### E. Persistent inequality

Real economies have a strong memory effect; i.e., rich people tend to stay rich and poor people tend to stay poor and remain in the so-called poverty trap. The well-mixed and network model both have such memory effects as shown in Fig. 1. We find that the inequality memory quantified via the Spearman correlation is higher in the well-mixed model from Ref. 6 than in the spatially constrained network model. This is an interesting finding when we compare it to the two theories for the emergence of poverty traps discussed in Ref. 35: scarcity-driven and friction-driven. The scarcity-driven poverty traps describe a different behavior of agents under the pressure of extreme scarcity, whereas the friction-driven poverty traps describe situations in which market inefficiencies or different initial conditions lead agents with identical decision criteria to different wealth trajectories.

Interestingly, our findings seem to contradict the friction-driven theory of poverty traps: Including spatial constraints clearly a market inefficiency, but we find that the inequality persistence of the system is greater without it. We suspect that this can be explained by monopoly-like structures, which emerge in the well-mixed system but are not possible with the spatial constraint. We, though, highlight that in both our and the well-mixed system, there are no inefficiencies in forming contracts (such as administration costs), nor any agents acting in bad faith (such as agents demanding higher prices than based on their own assessment), which might change these results.

### F. Generalization of the original model gives rise to negative fees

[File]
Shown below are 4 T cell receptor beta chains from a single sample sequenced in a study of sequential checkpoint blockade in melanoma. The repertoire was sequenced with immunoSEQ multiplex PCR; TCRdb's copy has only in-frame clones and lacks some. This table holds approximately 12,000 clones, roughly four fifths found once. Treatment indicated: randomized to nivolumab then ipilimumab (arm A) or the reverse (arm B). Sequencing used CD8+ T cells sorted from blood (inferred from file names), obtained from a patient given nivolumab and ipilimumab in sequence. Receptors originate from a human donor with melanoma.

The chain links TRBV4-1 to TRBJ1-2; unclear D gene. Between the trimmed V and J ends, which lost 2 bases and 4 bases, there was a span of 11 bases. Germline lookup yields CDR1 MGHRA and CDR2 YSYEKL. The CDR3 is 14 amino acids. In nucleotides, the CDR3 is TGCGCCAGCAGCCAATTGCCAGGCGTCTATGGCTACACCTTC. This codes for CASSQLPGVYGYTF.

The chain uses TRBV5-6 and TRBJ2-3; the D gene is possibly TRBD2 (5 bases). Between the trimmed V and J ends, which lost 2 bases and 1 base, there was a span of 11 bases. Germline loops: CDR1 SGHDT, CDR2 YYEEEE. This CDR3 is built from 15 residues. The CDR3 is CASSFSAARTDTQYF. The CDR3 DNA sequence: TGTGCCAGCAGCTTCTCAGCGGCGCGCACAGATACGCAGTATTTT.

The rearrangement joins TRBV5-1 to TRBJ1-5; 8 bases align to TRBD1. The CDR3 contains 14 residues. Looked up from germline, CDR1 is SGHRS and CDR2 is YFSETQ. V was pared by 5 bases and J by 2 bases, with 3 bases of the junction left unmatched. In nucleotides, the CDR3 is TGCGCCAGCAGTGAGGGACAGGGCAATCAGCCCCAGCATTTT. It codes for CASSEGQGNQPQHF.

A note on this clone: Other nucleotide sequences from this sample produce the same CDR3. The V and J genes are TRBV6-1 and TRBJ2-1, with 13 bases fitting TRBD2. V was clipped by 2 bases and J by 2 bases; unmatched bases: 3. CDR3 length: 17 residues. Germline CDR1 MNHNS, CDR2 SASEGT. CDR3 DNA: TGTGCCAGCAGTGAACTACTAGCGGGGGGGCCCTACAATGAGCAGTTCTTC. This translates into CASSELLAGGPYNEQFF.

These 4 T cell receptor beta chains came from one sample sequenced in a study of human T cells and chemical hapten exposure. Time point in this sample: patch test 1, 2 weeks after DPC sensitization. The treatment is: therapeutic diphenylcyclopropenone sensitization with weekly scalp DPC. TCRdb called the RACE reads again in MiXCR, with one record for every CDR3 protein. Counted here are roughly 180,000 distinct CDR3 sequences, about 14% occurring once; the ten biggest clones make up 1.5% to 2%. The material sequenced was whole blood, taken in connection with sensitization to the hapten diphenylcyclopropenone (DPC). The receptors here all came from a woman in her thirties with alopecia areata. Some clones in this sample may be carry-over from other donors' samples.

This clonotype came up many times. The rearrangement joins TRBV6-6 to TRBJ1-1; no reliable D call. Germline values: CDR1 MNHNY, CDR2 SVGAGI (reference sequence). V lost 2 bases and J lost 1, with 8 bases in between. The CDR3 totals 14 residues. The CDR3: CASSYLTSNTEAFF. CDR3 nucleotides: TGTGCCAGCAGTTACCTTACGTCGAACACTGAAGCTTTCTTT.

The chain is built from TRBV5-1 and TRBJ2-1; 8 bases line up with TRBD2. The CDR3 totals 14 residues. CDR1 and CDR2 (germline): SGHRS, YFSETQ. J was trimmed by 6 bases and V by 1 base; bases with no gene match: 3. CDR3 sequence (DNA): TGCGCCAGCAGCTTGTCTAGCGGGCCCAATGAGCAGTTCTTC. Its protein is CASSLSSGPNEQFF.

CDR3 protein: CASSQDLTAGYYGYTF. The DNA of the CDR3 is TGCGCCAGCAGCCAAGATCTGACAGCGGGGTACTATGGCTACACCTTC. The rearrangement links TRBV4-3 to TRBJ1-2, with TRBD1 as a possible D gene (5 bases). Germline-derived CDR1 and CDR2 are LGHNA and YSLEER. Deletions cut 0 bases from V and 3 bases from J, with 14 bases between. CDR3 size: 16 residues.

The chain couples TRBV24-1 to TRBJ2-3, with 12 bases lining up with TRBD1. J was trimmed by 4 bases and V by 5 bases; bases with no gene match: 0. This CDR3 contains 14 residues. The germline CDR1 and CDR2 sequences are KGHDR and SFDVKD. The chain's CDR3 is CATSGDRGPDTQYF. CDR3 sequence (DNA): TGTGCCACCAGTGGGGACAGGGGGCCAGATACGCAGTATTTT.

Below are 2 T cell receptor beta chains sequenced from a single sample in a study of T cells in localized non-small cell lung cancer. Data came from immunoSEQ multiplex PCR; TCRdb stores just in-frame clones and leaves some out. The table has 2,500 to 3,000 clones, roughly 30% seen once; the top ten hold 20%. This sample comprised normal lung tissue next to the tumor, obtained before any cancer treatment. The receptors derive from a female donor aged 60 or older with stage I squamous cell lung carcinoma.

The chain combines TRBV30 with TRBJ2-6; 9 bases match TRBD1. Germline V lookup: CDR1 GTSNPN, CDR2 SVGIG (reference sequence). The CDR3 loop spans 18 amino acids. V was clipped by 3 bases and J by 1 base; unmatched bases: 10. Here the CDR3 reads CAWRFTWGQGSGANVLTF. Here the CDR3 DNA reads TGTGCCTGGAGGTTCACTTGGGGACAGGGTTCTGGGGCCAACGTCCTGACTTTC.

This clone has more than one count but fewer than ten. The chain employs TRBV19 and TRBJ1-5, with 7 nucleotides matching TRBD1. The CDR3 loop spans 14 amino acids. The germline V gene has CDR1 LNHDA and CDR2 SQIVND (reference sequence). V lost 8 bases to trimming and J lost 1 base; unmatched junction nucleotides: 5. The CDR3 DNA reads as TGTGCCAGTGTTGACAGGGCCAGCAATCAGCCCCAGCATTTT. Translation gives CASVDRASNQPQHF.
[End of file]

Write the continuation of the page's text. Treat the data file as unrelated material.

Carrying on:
Another extension of Ref. 6 is to include a positive outcome of the gamble with reward $r>0$ in addition to the harmful cost $c$. We show that this can lead to regimes where it might be mutually beneficial to have $F\u22640$; i.e., the “insurer” pays an amount to take over the risk. The phase space spanned by the two parameters $(r,c)$ in Fig. 4 shows that the bottom quantile’s clustering corresponds to the two degeneracy lines [Eqs. (9) and (10)] derived in Section V A. Equation (9) marks the regime at which $ F max<0$ and the time average growth rate of the gamble becomes neutral, while Eq. (10) indicates the regime where the ensemble average becomes neutral and, under the condition $ w A\u226a w B$, $ F min$ can become negative. It might be tempting to dismiss the regimes with negative fees as beyond the scope of an insurance model. However, insurance is just a special case of cooperation in the face of uncertainty and, as will be discussed at the end of this section, this degenerate regime can be interpreted as a relationship between employee $A$ and employer $B$. Our analysis shows that there are no qualitative differences or irregularities in the model behavior in the different regimes: